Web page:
12

ON CREEPING JENSENISM

C. Loring Brace

Frank B. Livingstone

Concern about the meaning of the physical differences between human populations dates back to before the dawn of written history, but it did not really become a major issue until the Renaissance, when the revolution in ocean-going transportation brought large numbers of diverse people physically face to face. The superior technology of the Europeans enabled them to coerce and exploit the peoples encountered, many of whom were forcibly uprooted and relocated as slaves. While one could argue that this was one of the most extraordinary examples of barbarism in the annals of "civilization," it was justified at the time, not so much on the basis of race, but because the people being enslaved were "heathens." Actually the "Christianity" of the unprincipled and largely illiterate slaving crews was often a convenient fiction, and the real reasons why the slave trade continued were greed and the force of firearms.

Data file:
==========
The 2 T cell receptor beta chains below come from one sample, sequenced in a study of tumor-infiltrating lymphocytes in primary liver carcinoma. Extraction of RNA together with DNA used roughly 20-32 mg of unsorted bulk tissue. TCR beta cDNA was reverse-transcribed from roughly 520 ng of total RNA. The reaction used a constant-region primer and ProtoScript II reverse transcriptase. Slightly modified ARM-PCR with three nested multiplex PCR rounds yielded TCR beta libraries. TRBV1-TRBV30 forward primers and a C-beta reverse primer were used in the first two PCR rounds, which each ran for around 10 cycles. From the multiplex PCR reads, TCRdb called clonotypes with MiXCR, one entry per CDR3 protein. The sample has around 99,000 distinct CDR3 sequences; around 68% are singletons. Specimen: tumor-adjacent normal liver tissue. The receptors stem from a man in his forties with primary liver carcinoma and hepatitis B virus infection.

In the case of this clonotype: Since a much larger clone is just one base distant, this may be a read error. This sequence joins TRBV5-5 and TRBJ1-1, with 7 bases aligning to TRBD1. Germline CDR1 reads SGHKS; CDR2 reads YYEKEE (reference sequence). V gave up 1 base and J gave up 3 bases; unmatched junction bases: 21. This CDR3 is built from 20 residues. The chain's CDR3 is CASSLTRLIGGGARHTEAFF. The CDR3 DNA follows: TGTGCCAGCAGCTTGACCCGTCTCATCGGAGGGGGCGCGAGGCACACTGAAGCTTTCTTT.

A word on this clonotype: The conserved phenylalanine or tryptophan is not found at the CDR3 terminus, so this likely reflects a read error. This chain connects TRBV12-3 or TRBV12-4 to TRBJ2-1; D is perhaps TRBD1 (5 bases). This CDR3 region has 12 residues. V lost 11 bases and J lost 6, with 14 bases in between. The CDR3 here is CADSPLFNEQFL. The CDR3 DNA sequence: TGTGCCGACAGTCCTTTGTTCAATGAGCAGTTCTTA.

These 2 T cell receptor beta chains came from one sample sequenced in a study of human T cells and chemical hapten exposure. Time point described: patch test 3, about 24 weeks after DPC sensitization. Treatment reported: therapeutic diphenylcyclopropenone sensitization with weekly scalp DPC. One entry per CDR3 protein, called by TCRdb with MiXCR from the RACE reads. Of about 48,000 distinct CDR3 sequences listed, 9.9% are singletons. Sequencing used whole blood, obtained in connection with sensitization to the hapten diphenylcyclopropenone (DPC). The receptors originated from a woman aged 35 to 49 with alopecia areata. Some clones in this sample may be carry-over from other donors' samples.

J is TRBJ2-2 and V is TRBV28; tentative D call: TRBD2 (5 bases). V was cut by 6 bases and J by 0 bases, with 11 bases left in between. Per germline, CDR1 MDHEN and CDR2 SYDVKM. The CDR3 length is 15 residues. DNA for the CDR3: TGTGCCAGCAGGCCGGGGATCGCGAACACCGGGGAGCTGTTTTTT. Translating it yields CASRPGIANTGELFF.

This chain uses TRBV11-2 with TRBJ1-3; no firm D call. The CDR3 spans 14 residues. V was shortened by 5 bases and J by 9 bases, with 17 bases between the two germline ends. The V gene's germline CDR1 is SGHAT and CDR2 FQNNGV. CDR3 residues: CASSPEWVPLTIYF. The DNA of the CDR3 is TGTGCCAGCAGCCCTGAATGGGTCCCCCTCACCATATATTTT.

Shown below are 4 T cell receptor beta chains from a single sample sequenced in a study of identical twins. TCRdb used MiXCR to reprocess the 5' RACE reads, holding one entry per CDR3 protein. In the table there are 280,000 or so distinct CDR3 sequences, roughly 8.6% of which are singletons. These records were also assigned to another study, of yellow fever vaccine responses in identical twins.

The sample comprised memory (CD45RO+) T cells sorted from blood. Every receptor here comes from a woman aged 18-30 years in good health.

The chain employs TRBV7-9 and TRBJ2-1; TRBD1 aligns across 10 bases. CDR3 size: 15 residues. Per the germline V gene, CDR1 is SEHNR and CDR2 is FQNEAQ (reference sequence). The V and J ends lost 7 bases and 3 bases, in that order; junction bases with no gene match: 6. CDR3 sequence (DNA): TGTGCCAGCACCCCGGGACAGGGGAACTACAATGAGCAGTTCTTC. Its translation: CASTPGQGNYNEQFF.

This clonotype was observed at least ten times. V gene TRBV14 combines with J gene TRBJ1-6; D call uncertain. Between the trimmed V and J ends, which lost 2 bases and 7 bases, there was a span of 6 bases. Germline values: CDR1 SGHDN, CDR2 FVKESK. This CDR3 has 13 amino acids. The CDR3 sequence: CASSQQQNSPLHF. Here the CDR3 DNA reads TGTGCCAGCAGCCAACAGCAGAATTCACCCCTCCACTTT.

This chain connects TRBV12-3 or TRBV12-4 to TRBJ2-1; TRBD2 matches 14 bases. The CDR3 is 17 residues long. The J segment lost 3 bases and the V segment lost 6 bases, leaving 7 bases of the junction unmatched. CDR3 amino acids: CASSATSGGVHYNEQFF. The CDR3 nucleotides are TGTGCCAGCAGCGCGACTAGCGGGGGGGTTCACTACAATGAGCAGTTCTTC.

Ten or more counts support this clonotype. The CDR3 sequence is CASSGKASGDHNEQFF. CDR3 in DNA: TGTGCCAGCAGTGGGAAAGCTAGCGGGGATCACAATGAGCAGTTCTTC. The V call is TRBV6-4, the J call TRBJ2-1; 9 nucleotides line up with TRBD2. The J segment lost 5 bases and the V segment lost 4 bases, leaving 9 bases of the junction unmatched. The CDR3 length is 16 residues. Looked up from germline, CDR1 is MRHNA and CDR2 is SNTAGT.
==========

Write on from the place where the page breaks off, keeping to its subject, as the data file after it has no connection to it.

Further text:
The phenomenon of the Christianized (and even literate) slave removed the initial rationale, but, needless to say, the institution persisted. Economics and the established social order in the

____________________
From Race and Intelligence, edited by C. L. Brace, G. R. Gamble, and J. T. Bond, 1971, pp. 64-75. Reprinted by permission of the American Anthropological Association.

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